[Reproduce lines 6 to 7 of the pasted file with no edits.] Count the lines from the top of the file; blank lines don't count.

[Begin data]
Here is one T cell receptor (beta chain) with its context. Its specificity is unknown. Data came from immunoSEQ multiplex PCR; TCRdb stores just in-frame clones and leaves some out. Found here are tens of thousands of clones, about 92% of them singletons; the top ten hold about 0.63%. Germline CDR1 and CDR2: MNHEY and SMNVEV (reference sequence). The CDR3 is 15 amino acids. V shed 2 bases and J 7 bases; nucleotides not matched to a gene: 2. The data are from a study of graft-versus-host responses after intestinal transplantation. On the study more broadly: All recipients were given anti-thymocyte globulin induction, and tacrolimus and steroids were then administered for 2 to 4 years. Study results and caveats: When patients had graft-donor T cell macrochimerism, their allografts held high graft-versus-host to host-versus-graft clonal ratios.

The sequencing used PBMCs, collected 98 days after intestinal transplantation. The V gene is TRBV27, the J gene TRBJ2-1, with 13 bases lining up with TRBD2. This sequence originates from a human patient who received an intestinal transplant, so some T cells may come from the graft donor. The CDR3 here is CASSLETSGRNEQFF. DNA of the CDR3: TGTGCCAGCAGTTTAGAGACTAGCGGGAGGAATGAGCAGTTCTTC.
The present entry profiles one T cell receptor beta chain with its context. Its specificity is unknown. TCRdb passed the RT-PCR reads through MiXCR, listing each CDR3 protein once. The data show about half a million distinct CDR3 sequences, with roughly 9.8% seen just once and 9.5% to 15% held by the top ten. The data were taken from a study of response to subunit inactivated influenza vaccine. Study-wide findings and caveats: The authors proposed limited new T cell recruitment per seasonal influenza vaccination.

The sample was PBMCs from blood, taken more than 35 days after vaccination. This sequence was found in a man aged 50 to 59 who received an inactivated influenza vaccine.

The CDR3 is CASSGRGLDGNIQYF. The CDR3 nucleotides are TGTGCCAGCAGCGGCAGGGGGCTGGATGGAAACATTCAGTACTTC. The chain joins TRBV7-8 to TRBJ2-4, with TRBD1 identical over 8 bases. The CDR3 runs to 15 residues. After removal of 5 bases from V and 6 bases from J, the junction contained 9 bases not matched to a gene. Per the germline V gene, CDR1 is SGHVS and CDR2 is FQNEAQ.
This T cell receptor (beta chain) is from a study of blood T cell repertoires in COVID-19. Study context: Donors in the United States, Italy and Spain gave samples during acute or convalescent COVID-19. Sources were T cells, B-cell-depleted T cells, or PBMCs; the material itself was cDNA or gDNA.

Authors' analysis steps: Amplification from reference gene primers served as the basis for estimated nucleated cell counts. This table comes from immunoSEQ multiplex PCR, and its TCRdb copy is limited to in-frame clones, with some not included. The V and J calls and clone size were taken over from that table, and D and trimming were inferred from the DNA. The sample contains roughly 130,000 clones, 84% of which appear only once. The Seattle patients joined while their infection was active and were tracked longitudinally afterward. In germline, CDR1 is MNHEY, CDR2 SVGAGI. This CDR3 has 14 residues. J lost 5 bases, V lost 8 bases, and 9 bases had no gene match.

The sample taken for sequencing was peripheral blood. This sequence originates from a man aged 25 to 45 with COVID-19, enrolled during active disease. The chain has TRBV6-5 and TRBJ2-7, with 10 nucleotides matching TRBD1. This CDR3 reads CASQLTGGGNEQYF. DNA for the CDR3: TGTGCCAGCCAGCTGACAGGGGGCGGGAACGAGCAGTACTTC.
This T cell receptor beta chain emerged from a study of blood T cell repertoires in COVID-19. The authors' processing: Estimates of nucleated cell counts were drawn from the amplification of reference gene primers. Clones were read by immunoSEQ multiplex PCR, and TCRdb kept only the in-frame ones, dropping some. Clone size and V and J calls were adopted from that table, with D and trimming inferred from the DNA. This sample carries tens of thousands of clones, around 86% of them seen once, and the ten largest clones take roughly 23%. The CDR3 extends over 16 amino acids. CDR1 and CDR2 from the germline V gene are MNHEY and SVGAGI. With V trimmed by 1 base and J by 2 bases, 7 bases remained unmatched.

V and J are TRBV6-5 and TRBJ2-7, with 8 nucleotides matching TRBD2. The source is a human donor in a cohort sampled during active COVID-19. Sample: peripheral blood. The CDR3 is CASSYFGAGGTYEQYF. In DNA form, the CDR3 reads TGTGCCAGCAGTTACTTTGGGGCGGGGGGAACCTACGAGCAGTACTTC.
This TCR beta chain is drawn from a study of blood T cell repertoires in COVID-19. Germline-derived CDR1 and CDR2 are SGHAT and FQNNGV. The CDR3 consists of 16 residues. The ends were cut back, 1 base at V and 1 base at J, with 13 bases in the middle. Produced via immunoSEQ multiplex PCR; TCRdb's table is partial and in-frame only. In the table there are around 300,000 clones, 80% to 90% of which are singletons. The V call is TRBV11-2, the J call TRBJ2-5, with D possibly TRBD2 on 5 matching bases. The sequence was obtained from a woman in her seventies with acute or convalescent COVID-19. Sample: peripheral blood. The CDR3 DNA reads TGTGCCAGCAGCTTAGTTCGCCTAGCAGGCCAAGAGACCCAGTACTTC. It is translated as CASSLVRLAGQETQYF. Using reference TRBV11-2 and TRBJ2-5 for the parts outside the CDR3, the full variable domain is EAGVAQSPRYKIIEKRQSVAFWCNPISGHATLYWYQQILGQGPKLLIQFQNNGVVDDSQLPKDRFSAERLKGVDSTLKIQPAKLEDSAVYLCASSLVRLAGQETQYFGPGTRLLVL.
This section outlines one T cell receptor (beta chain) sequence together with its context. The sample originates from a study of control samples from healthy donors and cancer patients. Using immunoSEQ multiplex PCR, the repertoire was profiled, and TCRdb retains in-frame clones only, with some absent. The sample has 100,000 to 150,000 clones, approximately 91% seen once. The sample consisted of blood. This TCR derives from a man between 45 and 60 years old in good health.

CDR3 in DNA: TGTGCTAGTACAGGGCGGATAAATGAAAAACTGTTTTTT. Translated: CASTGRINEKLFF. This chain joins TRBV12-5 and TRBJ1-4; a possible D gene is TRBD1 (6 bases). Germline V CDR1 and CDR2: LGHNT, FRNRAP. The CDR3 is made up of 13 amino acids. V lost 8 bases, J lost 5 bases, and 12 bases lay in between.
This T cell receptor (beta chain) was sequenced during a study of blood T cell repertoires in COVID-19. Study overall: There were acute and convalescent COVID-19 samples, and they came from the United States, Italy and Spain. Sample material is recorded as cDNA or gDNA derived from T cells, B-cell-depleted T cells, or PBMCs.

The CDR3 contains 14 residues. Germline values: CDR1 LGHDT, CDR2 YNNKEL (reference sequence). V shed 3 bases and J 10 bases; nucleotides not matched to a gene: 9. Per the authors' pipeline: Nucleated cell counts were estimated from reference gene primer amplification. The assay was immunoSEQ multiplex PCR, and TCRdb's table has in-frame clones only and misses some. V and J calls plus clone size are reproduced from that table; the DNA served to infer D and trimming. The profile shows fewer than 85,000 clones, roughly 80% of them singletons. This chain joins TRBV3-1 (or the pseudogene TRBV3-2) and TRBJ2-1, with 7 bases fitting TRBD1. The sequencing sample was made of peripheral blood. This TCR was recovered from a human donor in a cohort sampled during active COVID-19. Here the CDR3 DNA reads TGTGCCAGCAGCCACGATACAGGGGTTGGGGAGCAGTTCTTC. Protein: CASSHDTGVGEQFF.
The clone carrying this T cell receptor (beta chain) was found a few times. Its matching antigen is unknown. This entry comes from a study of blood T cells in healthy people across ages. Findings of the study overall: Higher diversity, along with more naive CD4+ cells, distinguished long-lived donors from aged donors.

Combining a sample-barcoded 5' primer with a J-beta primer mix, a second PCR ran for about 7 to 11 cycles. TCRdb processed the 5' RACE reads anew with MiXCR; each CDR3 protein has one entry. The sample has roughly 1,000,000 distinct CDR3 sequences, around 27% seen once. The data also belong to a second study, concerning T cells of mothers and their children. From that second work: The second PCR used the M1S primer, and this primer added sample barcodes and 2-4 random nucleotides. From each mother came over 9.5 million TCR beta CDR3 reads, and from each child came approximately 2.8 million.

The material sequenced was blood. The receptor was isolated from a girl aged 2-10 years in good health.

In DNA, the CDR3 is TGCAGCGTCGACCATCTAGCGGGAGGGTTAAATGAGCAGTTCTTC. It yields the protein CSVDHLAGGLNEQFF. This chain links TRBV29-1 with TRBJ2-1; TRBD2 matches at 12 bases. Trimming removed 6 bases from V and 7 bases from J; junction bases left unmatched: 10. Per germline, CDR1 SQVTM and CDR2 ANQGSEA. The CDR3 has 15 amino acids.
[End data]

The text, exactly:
This T cell receptor (beta chain) is from a study of blood T cell repertoires in COVID-19. Study context: Donors in the United States, Italy and Spain gave samples during acute or convalescent COVID-19. Sources were T cells, B-cell-depleted T cells, or PBMCs; the material itself was cDNA or gDNA.

Authors' analysis steps: Amplification from reference gene primers served as the basis for estimated nucleated cell counts. This table comes from immunoSEQ multiplex PCR, and its TCRdb copy is limited to in-frame clones, with some not included. The V and J calls and clone size were taken over from that table, and D and trimming were inferred from the DNA. The sample contains roughly 130,000 clones, 84% of which appear only once. The Seattle patients joined while their infection was active and were tracked longitudinally afterward. In germline, CDR1 is MNHEY, CDR2 SVGAGI. This CDR3 has 14 residues. J lost 5 bases, V lost 8 bases, and 9 bases had no gene match.